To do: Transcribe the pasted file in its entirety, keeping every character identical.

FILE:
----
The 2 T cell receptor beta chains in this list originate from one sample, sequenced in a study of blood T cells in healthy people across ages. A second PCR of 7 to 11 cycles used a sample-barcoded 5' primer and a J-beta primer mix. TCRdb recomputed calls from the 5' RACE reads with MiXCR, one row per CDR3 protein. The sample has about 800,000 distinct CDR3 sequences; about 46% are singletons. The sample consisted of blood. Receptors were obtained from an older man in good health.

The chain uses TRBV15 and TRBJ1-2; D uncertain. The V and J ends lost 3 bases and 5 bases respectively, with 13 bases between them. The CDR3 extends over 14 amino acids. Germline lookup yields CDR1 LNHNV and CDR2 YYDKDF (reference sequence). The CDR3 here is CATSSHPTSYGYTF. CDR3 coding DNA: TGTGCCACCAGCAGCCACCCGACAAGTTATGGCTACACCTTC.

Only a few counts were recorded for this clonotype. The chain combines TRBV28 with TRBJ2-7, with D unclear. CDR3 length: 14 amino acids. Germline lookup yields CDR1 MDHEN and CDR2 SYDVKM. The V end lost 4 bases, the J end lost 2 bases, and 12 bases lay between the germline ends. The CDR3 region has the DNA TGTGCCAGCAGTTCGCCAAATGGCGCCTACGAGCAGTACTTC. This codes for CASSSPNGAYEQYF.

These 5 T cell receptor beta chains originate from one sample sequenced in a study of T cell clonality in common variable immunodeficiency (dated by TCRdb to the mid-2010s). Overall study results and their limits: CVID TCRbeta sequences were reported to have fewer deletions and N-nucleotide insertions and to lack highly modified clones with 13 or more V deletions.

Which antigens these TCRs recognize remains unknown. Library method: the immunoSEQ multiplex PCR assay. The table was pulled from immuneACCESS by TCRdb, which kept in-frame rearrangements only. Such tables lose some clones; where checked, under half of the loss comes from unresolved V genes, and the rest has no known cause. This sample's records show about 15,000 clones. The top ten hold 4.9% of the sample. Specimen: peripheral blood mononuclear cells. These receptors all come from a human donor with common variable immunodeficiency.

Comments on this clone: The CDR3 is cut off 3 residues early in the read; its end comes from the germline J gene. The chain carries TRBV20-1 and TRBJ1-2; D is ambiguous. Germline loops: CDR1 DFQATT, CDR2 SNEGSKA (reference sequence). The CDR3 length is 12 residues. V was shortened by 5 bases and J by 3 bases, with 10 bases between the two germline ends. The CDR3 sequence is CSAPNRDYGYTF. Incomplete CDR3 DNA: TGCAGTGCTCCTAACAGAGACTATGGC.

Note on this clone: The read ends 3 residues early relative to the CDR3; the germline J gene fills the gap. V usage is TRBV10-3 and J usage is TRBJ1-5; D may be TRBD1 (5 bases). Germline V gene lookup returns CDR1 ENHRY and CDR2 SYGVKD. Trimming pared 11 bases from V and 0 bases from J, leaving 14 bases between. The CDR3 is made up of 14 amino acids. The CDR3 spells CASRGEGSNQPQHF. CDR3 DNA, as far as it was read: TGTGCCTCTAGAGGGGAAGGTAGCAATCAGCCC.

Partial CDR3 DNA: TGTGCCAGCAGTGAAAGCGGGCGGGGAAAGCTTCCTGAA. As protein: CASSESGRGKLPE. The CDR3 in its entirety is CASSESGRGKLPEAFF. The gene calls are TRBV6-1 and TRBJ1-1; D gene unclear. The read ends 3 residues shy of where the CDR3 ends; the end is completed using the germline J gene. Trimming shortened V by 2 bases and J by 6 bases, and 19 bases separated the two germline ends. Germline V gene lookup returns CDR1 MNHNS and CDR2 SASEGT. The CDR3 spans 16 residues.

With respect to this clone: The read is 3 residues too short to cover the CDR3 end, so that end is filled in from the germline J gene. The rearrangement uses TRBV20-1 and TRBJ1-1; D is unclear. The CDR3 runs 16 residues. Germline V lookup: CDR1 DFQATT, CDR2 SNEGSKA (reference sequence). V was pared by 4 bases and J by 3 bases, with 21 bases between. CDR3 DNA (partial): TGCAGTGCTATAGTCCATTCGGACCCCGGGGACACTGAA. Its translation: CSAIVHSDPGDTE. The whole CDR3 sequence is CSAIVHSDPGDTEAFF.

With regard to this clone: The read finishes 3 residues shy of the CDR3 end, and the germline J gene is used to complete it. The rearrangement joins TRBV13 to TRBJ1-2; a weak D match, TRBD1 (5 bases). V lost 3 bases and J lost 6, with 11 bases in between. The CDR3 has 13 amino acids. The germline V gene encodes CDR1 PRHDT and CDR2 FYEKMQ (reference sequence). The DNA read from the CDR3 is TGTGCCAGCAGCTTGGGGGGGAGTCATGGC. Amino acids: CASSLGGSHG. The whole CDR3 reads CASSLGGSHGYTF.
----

The 2 T cell receptor beta chains in this list originate from one sample, sequenced in a study of blood T cells in healthy people across ages. A second PCR of 7 to 11 cycles used a sample-barcoded 5' primer and a J-beta primer mix. TCRdb recomputed calls from the 5' RACE reads with MiXCR, one row per CDR3 protein. The sample has about 800,000 distinct CDR3 sequences; about 46% are singletons. The sample consisted of blood. Receptors were obtained from an older man in good health.

The chain uses TRBV15 and TRBJ1-2; D uncertain. The V and J ends lost 3 bases and 5 bases respectively, with 13 bases between them. The CDR3 extends over 14 amino acids. Germline lookup yields CDR1 LNHNV and CDR2 YYDKDF (reference sequence). The CDR3 here is CATSSHPTSYGYTF. CDR3 coding DNA: TGTGCCACCAGCAGCCACCCGACAAGTTATGGCTACACCTTC.

Only a few counts were recorded for this clonotype. The chain combines TRBV28 with TRBJ2-7, with D unclear. CDR3 length: 14 amino acids. Germline lookup yields CDR1 MDHEN and CDR2 SYDVKM. The V end lost 4 bases, the J end lost 2 bases, and 12 bases lay between the germline ends. The CDR3 region has the DNA TGTGCCAGCAGTTCGCCAAATGGCGCCTACGAGCAGTACTTC. This codes for CASSSPNGAYEQYF.

These 5 T cell receptor beta chains originate from one sample sequenced in a study of T cell clonality in common variable immunodeficiency (dated by TCRdb to the mid-2010s). Overall study results and their limits: CVID TCRbeta sequences were reported to have fewer deletions and N-nucleotide insertions and to lack highly modified clones with 13 or more V deletions.

Which antigens these TCRs recognize remains unknown. Library method: the immunoSEQ multiplex PCR assay. The table was pulled from immuneACCESS by TCRdb, which kept in-frame rearrangements only. Such tables lose some clones; where checked, under half of the loss comes from unresolved V genes, and the rest has no known cause. This sample's records show about 15,000 clones. The top ten hold 4.9% of the sample. Specimen: peripheral blood mononuclear cells. These receptors all come from a human donor with common variable immunodeficiency.

Comments on this clone: The CDR3 is cut off 3 residues early in the read; its end comes from the germline J gene. The chain carries TRBV20-1 and TRBJ1-2; D is ambiguous. Germline loops: CDR1 DFQATT, CDR2 SNEGSKA (reference sequence). The CDR3 length is 12 residues. V was shortened by 5 bases and J by 3 bases, with 10 bases between the two germline ends. The CDR3 sequence is CSAPNRDYGYTF. Incomplete CDR3 DNA: TGCAGTGCTCCTAACAGAGACTATGGC.

Note on this clone: The read ends 3 residues early relative to the CDR3; the germline J gene fills the gap. V usage is TRBV10-3 and J usage is TRBJ1-5; D may be TRBD1 (5 bases). Germline V gene lookup returns CDR1 ENHRY and CDR2 SYGVKD. Trimming pared 11 bases from V and 0 bases from J, leaving 14 bases between. The CDR3 is made up of 14 amino acids. The CDR3 spells CASRGEGSNQPQHF. CDR3 DNA, as far as it was read: TGTGCCTCTAGAGGGGAAGGTAGCAATCAGCCC.

Partial CDR3 DNA: TGTGCCAGCAGTGAAAGCGGGCGGGGAAAGCTTCCTGAA. As protein: CASSESGRGKLPE. The CDR3 in its entirety is CASSESGRGKLPEAFF. The gene calls are TRBV6-1 and TRBJ1-1; D gene unclear. The read ends 3 residues shy of where the CDR3 ends; the end is completed using the germline J gene. Trimming shortened V by 2 bases and J by 6 bases, and 19 bases separated the two germline ends. Germline V gene lookup returns CDR1 MNHNS and CDR2 SASEGT. The CDR3 spans 16 residues.

With respect to this clone: The read is 3 residues too short to cover the CDR3 end, so that end is filled in from the germline J gene. The rearrangement uses TRBV20-1 and TRBJ1-1; D is unclear. The CDR3 runs 16 residues. Germline V lookup: CDR1 DFQATT, CDR2 SNEGSKA (reference sequence). V was pared by 4 bases and J by 3 bases, with 21 bases between. CDR3 DNA (partial): TGCAGTGCTATAGTCCATTCGGACCCCGGGGACACTGAA. Its translation: CSAIVHSDPGDTE. The whole CDR3 sequence is CSAIVHSDPGDTEAFF.

With regard to this clone: The read finishes 3 residues shy of the CDR3 end, and the germline J gene is used to complete it. The rearrangement joins TRBV13 to TRBJ1-2; a weak D match, TRBD1 (5 bases). V lost 3 bases and J lost 6, with 11 bases in between. The CDR3 has 13 amino acids. The germline V gene encodes CDR1 PRHDT and CDR2 FYEKMQ (reference sequence). The DNA read from the CDR3 is TGTGCCAGCAGCTTGGGGGGGAGTCATGGC. Amino acids: CASSLGGSHG. The whole CDR3 reads CASSLGGSHGYTF.